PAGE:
The 1930s saw a complex web of changing European alliances that kept shifting until 1941, when the division of the wartime antagonists took its final shape after the Nazi invasion of Soviet Russia and after the Japanese attack on Pearl Harbor.
After the Nazi/Fascist victory in the Spanish Civil War, at the sunset of the 1930s, the major Western powers of the time, Britain and France, signed a deal with the devil of the time, Nazi Germany. That Munich Deal gave up a large chunk of Central Europe to the Nazis and set up the invasion of Poland. Stalin, even more suspicious of the West than they were of him, panicked and decided to make his own Soviet deal with the German devil. Hence the Molotov-Ribbentrop pact of the summer of 1939.
Thus World World Two evolved.
In Syria the alliances have also shifted over time. With the start of the 2011 spring protests, the absolute undemocratic Wahhabi Arab monarchies of the Persian Gulf saw opportunities. As did influential Salafi and Muslim Brotherhood groups in these countries. They saw sectarian and strategic opportunities. As did some hawkish but perhaps gullible American politicians (McCain, Lieberman, Graham, Hillary Clinton, etc). They declared that the Assad regime is about to collapse and that they support the “Syrian opposition”. It was like the alliances of the war of 1939-1945: alliances of divergent interests among these mainly foreign groups. The common goal seemed to be to overthrow the Syrian regime, just as they did in Libya, and to bloody the noses of its allies among the dour Iranian mullahs. Then perhaps to fight among themselves over the remains of Syria.
Except that the Wahhabi elements, bolstered with Gulf money, weapons, and Salafi volunteers, soon took over much of the Syrian military opposition in-country. Their efforts were supported by the accommodation provided by the Turkish Islamist regime for Jihadists and weapons flowing through what I have called the Erdogan Trail. The local Iraqi-Syrian offshoot of Al Qaeda split from the original Wahhabi terror group and declared a Caliphate, an Islamic State stretching from west of Al Raqqa to east of Mosul. Other Al Qaeda affiliates and offshoots (Al Nusra, Ahrar Al Sham, Army of Islamic Conquest, a few other “Al”s, etc) took over what remained of the opposition assets and territory inside Syria.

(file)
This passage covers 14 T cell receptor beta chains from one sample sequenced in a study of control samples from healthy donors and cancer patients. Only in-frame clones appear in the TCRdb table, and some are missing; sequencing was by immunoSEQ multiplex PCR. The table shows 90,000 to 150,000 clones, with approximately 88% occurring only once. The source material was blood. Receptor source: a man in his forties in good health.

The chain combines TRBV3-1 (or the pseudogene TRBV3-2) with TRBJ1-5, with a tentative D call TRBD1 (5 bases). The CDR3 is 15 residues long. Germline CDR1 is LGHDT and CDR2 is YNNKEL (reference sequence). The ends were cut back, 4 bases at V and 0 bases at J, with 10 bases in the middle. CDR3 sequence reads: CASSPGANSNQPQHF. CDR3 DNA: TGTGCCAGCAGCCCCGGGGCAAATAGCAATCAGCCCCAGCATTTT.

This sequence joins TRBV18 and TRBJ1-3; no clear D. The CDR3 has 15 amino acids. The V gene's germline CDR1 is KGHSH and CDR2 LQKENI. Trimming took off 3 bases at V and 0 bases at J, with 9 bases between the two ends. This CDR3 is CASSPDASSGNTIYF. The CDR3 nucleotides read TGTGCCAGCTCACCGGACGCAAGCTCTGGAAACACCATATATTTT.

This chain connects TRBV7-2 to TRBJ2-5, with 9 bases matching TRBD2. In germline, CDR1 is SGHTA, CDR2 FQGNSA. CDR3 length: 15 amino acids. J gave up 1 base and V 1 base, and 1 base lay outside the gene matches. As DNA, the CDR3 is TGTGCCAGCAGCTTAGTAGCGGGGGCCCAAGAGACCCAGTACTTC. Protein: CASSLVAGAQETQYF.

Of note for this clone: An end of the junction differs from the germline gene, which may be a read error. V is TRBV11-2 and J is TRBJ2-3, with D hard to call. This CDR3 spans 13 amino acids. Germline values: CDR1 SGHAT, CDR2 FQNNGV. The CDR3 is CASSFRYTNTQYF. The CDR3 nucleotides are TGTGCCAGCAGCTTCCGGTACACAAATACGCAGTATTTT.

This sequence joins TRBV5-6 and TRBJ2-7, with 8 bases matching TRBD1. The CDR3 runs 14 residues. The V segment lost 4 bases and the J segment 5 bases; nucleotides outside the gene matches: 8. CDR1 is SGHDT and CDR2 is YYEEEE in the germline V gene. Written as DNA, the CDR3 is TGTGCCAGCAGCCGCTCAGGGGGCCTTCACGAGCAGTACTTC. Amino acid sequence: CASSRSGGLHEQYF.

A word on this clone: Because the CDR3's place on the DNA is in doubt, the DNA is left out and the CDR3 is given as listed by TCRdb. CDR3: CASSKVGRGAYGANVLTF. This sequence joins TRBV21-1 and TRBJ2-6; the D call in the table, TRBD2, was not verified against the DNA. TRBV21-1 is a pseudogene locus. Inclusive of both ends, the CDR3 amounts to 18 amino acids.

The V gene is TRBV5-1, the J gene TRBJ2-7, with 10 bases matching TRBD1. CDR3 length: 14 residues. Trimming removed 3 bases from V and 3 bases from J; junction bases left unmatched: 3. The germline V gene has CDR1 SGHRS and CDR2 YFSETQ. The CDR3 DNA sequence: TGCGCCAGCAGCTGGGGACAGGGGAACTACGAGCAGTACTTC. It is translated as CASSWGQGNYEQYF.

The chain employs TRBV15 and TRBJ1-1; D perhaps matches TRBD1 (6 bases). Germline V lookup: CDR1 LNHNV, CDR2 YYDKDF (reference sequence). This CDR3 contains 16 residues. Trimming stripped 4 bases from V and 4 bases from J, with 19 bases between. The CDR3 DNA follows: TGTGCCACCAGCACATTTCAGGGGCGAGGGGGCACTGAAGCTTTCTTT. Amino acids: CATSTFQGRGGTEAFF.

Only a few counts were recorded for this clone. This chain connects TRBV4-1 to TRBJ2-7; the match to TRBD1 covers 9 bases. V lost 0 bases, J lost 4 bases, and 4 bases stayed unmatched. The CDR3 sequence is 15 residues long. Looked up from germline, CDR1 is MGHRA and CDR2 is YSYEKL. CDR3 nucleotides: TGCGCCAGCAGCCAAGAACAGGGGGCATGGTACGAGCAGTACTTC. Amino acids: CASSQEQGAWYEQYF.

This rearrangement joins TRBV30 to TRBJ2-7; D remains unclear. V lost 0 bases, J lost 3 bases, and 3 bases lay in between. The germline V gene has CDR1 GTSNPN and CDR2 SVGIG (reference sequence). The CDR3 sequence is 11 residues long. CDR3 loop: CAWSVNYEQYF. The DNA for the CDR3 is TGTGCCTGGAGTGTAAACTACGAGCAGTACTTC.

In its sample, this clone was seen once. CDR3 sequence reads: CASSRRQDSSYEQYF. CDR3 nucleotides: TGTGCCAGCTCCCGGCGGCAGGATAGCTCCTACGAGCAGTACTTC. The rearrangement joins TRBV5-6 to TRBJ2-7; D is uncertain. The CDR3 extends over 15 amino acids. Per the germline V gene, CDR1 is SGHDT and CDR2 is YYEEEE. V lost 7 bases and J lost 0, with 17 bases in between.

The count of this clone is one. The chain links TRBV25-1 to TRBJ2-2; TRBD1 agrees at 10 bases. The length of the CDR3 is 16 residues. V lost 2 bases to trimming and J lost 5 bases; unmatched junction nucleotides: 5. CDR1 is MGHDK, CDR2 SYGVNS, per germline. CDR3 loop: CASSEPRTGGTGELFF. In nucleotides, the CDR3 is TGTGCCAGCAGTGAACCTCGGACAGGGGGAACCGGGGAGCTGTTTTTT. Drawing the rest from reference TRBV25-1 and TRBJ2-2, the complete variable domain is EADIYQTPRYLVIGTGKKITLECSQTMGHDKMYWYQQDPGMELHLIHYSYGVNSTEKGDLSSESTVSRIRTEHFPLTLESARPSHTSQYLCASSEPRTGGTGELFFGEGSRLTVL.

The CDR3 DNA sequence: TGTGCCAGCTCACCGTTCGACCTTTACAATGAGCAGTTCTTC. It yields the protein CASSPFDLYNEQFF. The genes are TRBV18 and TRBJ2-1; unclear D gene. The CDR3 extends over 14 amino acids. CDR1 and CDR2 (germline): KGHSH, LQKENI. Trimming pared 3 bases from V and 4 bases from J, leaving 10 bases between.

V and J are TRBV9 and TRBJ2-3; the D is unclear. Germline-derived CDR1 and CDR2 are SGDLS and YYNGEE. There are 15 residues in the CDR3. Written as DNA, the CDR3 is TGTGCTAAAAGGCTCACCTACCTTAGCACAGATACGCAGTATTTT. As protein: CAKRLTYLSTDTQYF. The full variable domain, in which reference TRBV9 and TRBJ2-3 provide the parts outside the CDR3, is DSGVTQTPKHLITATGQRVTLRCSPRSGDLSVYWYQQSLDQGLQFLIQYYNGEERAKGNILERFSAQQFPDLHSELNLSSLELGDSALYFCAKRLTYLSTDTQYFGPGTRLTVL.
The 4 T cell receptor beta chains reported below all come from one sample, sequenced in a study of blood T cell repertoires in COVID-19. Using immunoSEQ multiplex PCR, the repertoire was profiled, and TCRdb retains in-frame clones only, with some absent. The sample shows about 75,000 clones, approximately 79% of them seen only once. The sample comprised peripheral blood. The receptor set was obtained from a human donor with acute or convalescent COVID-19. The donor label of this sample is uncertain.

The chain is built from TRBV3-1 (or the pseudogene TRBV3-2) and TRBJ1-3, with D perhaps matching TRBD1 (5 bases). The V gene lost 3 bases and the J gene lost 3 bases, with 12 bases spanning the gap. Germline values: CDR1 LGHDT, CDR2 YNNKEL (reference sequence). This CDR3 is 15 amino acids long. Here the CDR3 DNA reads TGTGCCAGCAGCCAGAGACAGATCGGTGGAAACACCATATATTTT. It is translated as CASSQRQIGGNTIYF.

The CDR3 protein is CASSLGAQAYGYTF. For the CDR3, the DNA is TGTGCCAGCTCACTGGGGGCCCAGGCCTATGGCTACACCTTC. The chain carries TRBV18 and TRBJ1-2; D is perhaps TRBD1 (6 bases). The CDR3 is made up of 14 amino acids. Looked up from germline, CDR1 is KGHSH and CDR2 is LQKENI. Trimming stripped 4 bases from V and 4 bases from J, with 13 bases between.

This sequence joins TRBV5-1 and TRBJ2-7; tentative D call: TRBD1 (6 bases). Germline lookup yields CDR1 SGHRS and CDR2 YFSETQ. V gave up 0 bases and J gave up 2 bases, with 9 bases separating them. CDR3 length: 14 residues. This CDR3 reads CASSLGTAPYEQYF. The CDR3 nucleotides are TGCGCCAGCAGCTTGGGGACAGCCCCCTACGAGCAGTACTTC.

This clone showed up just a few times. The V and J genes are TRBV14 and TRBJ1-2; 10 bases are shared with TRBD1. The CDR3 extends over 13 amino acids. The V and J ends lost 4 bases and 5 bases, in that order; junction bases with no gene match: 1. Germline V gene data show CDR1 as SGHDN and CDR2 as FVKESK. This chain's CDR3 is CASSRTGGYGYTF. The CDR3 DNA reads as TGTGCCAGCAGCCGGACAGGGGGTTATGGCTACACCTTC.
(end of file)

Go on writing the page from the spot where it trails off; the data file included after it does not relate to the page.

The Western powers stuck to the simple narrative supplied by their Wahhabi allies in Saudi Arabia and Qatar that there is a legitimate Syrian moderate opposition fighting on the ground to overthrow the Al Assad regime and establish ‘democracy’. That these Gulf autocratic kleptocrcies are seeking to establish democracy in Syria, something they deny heir own peoples. But facts on the ground in Syria, and bloody facts in places from Sinai to Paris to Baghdad to Kuwait and Libya and West Africa have proven otherwise. The Western powers are wisely moving away now from the sectarian Syrian narrative as provided by the Wahhabi princes and potentates.
Syria is a mess created by both its regime and the fractious sectarian opposition as well as by Arab and other foreign powers. It needs a solution supported by its people, but not the outcome sought by the neighboring autocrats. That would only replace Sykes-Picot with new sectarian statelets in parts of Syria, Iraq, and Turkey. Even after the inevitable demise of this half-baked Caliphate of ISIS. It may already be too late to save the current shape of Syria and Iraq intact. Islamist Turkey, with its seething ethnic and sectarian divide might be next.
Mohammed Haider Ghuloum